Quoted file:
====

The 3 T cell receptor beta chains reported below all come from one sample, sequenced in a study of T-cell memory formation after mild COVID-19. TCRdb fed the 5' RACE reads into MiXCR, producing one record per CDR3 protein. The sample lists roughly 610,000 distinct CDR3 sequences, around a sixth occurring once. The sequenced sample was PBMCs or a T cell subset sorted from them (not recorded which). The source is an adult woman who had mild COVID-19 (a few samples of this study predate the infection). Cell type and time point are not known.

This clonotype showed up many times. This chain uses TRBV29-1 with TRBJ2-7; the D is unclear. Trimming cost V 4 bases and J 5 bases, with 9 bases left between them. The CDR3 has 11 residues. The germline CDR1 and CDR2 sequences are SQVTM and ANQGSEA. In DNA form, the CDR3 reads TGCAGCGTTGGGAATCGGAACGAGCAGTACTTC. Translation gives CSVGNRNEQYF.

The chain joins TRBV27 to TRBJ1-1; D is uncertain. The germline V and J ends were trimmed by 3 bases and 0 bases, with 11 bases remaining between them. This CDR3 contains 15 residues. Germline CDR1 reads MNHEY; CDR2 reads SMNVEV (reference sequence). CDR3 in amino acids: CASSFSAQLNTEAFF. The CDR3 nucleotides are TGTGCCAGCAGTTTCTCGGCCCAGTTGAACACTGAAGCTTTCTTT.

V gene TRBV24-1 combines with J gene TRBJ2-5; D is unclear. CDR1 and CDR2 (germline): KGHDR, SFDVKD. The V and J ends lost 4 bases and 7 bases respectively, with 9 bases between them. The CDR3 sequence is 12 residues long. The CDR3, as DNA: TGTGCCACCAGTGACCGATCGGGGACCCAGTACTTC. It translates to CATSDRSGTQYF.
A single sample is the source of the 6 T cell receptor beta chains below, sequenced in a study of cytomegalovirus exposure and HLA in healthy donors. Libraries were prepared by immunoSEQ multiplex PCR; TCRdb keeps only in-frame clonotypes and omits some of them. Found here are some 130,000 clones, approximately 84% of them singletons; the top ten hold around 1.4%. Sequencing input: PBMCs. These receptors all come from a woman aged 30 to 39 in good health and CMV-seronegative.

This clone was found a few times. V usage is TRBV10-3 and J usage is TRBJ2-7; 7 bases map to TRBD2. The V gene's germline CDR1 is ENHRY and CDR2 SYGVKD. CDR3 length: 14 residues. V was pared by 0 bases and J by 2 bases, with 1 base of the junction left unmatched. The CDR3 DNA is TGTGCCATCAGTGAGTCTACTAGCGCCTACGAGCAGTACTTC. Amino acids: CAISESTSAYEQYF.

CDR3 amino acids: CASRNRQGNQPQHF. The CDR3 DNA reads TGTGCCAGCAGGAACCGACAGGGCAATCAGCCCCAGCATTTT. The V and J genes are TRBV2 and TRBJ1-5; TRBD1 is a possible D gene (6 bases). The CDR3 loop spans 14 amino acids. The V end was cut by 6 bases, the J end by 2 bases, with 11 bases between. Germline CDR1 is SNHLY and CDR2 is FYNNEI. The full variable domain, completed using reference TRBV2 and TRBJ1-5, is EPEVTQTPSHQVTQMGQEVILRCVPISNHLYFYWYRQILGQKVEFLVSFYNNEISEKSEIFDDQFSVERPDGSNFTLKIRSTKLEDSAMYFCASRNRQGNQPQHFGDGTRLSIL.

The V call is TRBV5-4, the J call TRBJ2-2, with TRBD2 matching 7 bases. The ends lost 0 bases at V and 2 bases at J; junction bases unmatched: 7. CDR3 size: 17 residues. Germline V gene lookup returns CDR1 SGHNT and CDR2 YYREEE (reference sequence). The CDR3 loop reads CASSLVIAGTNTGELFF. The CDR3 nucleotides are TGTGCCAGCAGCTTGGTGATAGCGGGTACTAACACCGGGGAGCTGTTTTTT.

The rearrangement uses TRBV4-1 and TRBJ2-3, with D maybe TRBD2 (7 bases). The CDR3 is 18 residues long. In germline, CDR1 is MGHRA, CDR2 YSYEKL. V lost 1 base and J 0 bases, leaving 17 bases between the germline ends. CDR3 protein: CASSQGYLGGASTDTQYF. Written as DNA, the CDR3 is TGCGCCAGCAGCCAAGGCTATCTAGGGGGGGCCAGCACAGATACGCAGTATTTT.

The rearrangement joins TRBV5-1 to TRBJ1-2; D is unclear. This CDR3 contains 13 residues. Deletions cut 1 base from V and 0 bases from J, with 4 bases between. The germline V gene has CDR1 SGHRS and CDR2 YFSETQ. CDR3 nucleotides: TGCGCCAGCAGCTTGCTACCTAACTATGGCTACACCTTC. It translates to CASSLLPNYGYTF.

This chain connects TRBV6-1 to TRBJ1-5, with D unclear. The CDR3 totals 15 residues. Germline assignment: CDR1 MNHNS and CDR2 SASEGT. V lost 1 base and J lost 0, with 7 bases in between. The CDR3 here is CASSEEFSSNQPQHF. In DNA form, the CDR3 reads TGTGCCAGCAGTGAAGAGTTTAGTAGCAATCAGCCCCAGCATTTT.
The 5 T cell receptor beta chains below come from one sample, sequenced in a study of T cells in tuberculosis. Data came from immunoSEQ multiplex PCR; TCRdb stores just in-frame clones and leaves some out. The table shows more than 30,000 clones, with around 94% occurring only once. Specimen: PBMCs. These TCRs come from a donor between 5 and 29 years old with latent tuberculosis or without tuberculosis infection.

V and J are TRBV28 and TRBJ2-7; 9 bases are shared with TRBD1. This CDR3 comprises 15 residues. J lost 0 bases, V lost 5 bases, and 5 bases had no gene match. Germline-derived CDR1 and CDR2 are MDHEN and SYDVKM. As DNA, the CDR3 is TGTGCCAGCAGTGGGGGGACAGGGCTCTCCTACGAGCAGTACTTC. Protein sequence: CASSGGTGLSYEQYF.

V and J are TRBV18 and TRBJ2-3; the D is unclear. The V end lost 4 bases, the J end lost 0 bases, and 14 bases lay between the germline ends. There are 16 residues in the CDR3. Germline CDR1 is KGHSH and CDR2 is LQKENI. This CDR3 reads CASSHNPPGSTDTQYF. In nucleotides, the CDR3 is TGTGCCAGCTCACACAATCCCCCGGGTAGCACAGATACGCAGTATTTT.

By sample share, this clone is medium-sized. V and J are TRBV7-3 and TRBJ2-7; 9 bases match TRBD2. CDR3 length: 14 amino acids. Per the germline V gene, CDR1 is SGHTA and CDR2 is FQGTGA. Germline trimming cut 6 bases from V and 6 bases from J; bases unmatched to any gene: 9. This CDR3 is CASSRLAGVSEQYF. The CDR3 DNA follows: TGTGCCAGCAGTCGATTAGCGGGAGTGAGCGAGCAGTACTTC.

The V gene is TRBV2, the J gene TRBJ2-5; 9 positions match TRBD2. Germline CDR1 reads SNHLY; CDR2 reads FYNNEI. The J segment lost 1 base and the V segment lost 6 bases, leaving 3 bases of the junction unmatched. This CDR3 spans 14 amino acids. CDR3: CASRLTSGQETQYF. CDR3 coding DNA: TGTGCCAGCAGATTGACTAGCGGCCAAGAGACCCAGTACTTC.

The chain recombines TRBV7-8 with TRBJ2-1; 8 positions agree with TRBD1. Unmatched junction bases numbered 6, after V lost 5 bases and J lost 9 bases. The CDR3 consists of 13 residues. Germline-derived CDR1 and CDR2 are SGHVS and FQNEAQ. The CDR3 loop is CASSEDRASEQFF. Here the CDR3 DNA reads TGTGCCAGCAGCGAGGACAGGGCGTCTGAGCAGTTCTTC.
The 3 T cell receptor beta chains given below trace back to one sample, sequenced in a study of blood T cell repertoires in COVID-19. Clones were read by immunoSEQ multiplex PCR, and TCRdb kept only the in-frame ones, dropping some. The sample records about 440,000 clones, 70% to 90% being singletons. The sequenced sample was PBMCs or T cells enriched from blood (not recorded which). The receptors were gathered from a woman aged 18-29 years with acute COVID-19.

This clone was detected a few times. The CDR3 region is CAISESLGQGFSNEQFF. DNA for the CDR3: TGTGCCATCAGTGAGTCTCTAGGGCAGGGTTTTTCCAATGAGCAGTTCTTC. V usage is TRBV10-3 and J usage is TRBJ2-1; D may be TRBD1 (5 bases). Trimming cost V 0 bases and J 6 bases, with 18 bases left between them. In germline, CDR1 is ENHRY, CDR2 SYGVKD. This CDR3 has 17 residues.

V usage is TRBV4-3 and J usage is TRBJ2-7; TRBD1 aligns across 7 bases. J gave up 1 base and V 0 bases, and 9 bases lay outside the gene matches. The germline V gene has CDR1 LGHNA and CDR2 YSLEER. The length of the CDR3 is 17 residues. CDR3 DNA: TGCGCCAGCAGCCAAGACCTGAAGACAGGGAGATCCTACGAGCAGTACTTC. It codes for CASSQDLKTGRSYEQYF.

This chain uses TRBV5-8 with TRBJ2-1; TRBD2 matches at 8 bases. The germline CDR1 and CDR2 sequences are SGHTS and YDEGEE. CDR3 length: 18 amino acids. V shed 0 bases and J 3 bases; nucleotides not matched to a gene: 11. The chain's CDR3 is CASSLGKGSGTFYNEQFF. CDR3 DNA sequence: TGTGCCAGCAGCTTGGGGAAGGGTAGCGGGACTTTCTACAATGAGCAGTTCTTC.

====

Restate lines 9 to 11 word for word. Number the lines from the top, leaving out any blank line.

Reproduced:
The rearrangement uses TRBV4-1 and TRBJ2-3, with D maybe TRBD2 (7 bases). The CDR3 is 18 residues long. In germline, CDR1 is MGHRA, CDR2 YSYEKL. V lost 1 base and J 0 bases, leaving 17 bases between the germline ends. CDR3 protein: CASSQGYLGGASTDTQYF. Written as DNA, the CDR3 is TGCGCCAGCAGCCAAGGCTATCTAGGGGGGGCCAGCACAGATACGCAGTATTTT.

The rearrangement joins TRBV5-1 to TRBJ1-2; D is unclear. This CDR3 contains 13 residues. Deletions cut 1 base from V and 0 bases from J, with 4 bases between. The germline V gene has CDR1 SGHRS and CDR2 YFSETQ. CDR3 nucleotides: TGCGCCAGCAGCTTGCTACCTAACTATGGCTACACCTTC. It translates to CASSLLPNYGYTF.

This chain connects TRBV6-1 to TRBJ1-5, with D unclear. The CDR3 totals 15 residues. Germline assignment: CDR1 MNHNS and CDR2 SASEGT. V lost 1 base and J lost 0, with 7 bases in between. The CDR3 here is CASSEEFSSNQPQHF. In DNA form, the CDR3 reads TGTGCCAGCAGTGAAGAGTTTAGTAGCAATCAGCCCCAGCATTTT.